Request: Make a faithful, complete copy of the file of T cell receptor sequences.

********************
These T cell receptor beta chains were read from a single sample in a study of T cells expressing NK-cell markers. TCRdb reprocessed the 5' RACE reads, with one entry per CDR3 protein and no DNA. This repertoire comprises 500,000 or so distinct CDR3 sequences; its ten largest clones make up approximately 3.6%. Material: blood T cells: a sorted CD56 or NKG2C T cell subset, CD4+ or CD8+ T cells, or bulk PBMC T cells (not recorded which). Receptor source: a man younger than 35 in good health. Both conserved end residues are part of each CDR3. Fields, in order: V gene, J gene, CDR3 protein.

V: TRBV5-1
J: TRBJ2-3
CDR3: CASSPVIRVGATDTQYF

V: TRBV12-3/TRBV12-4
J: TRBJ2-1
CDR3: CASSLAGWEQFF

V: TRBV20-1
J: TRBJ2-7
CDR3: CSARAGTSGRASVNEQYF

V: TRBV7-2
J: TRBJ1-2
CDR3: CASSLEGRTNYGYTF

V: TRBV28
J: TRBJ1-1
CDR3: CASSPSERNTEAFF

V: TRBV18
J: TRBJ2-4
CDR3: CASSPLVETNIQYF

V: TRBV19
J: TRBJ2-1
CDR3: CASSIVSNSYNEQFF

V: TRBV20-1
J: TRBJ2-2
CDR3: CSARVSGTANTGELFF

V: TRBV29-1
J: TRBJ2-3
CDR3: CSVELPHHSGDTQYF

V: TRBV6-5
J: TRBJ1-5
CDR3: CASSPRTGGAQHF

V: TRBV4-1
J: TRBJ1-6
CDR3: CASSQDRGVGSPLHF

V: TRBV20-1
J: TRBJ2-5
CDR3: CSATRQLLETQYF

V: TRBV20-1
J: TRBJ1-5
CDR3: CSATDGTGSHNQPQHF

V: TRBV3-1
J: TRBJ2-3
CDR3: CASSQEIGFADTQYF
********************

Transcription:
These T cell receptor beta chains were read from a single sample in a study of T cells expressing NK-cell markers. TCRdb reprocessed the 5' RACE reads, with one entry per CDR3 protein and no DNA. This repertoire comprises 500,000 or so distinct CDR3 sequences; its ten largest clones make up approximately 3.6%. Material: blood T cells: a sorted CD56 or NKG2C T cell subset, CD4+ or CD8+ T cells, or bulk PBMC T cells (not recorded which). Receptor source: a man younger than 35 in good health. Both conserved end residues are part of each CDR3. Fields, in order: V gene, J gene, CDR3 protein.

V: TRBV5-1
J: TRBJ2-3
CDR3: CASSPVIRVGATDTQYF

V: TRBV12-3/TRBV12-4
J: TRBJ2-1
CDR3: CASSLAGWEQFF

V: TRBV20-1
J: TRBJ2-7
CDR3: CSARAGTSGRASVNEQYF

V: TRBV7-2
J: TRBJ1-2
CDR3: CASSLEGRTNYGYTF

V: TRBV28
J: TRBJ1-1
CDR3: CASSPSERNTEAFF

V: TRBV18
J: TRBJ2-4
CDR3: CASSPLVETNIQYF

V: TRBV19
J: TRBJ2-1
CDR3: CASSIVSNSYNEQFF

V: TRBV20-1
J: TRBJ2-2
CDR3: CSARVSGTANTGELFF

V: TRBV29-1
J: TRBJ2-3
CDR3: CSVELPHHSGDTQYF

V: TRBV6-5
J: TRBJ1-5
CDR3: CASSPRTGGAQHF

V: TRBV4-1
J: TRBJ1-6
CDR3: CASSQDRGVGSPLHF

V: TRBV20-1
J: TRBJ2-5
CDR3: CSATRQLLETQYF

V: TRBV20-1
J: TRBJ1-5
CDR3: CSATDGTGSHNQPQHF

V: TRBV3-1
J: TRBJ2-3
CDR3: CASSQEIGFADTQYF